A few days ago there was an open invitation by the writer of Casaubon’s Book to write about your day living with a smaller carbon footprint. Here’s what I did yesterday:
By the battery-powered clock on the mantle it is 5:10 when I hear my 14-year-old dog pacing – she needs to go outside, so I climb off the couch on which I’ve slept (it is more comfortable on my back than my mattress – and sits right in front of the fireplace) and put on my “fluffy feet” and robe over my sweatshirt and flannel pajama bottoms. I put her out, noticing the “trail of turds” along the way. While she is out I grab a plastic grocery bag and pick these up to toss. For 15+ years I have used cloth bags – now I need the plastic ones for just this task. I bring her in, grab the half-full bag of garbage in the house and go into the garage to collect the used cat litter and other bags of dog droppings, combine them and take them to the curb for collection – less than a full bag for the week.
I go into my office and turn on the laptop to check emails and read blogs. I keep one power-strip on at all times in my office – the one for the laptop, which also has the modem and cable phone service attached to it. When I have tried to turn off the modem at night it will often take several tries for it to work right in the morning, and I want to be able to use the phone at night, so I leave these on all the time. The other power-strip I turn off nightly.
I go back to the kitchen, light the gas stove with a match (it is unplugged), fill a pan of water and bring it to a boil. I pour it over the coffee grounds in my coffee maker (which is un-plugged), with the rest I make oatmeal (not yet purchased in bulk – but in large cardboard containers). I eat in front of the computer reading the newspaper on-line.
After breakfast, I do the dishes from this morning, those I didn’t do last night, and a few that I had put into the dishwasher to get off the counter.
For dinner last night, I made soup with the last of the butternut squash from my garden (I have quite a bit of soup already frozen). I ate a third and froze the other two-thirds. This morning I sort through the seeds pulled from the squash to dry over night – they are still pretty wet. I’ve never done this before – but I want to plant these seeds in my garden next year and I don’t want to store them wet.
At 7:15 I’m in my office again ready to start work for the day. No commute and no need for a shower today. My dog finds her spot between the wall and the filing cabinet; my cat sits on a cushion on the chair facing me. I turn on my other computer and printer from the power-strip. And, yes, I do need two different computers. My in-home office is perhaps my biggest energy consumer. Two computers, two printers, cable phone, internet and television, which I have on during the entire workday to watch the markets and business news. I email much of what used to be printed and mailed, but there is still quite a bit of printer paper (recycled) used in my day-to-day activities – and lots of paper received in the mail that I shred and recycle. In fact, my paper recycling for the house is located in my office – which is the biggest user of paper. (What happened to the “paperless society” we were promised?) About once every two weeks I drop this paper off at the paper recycling located at the local middle school, less than a mile from my home.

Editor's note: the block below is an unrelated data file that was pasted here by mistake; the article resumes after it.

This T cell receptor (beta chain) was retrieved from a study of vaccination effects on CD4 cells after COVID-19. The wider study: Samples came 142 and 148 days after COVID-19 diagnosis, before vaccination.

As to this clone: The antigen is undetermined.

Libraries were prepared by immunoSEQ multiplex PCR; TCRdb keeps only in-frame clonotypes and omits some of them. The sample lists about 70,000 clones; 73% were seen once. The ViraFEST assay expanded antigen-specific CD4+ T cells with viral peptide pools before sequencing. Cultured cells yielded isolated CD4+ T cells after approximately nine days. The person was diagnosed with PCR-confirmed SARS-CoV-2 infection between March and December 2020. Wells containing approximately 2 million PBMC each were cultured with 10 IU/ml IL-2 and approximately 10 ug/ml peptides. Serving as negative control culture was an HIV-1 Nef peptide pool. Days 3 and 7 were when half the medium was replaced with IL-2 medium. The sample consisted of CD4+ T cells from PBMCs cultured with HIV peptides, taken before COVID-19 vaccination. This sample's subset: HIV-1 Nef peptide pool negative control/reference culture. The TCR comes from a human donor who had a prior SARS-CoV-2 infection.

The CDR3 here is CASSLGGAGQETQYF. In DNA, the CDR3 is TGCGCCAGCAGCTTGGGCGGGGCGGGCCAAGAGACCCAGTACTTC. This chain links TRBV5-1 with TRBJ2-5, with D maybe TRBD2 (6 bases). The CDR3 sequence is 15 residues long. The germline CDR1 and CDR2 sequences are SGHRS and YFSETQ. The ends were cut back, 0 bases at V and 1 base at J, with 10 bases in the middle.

At noon I stop working and fix myself some soup (out of a can, probably shipped half way around the country – food is part I still really need to work on) and eat it at my desk. When I drop my bowl off in the kitchen I put away the dishes that have air dried, and go outside to get the mail and let my dog do her thing.
At 3:45 I flip off the one power strip in the office and leave for a community business owners’ association meeting less than a mile away. I had planned to walk, but mid-day had made plans to meet my mom at her house in the city for dinner and to help her set up her new printer, and I would already be going in that direction.
I drove 20 miles into the city to pick up mom and another 5 to the restaurant where I assure her that I have set my furnace at 52 degrees instead of keeping it off as long as possible (she’ll worry I’ll freeze to death and not even realize it). She tells me she doesn’t think it is necessary for folks to go to extremes like I have… that if everyone reduced 30%… but not everyone does. We both have friends who drive large gas-guzzling vehicles, go nuts buying everything under the sun at Wal-Mart (the evil “W” place as I refer to it), eat at some fast-food place for “at least” one meal a day, and/or refuse to suffer even the least amount of discomfort with regards to hot and cold – and we talked about that. We talked about how bad the public transportation system is in many areas (it would have taken me over 2 hours to get to her house this evening, and the buses would have stopped running to my area by the time I was ready to go home). And she tells me she is looking into moving to a green communal living community just being built in the city by some folks I met at a Step it Up rally last year, and who now have become members of our church. Of course she thinks I should move to the city… but I don’t see that happening.
Afterwards I dropped her off and head home (after dark I take a longer, safer route.) There was 50+ miles I hadn’t expected to drive this week – but I did have an enjoyable time!
I arrived home at 9pm to a dark house, put the dog out and changed into my sleep attire. I sink into the couch, pull the quilts up under my chin and watch tv until I fall asleep.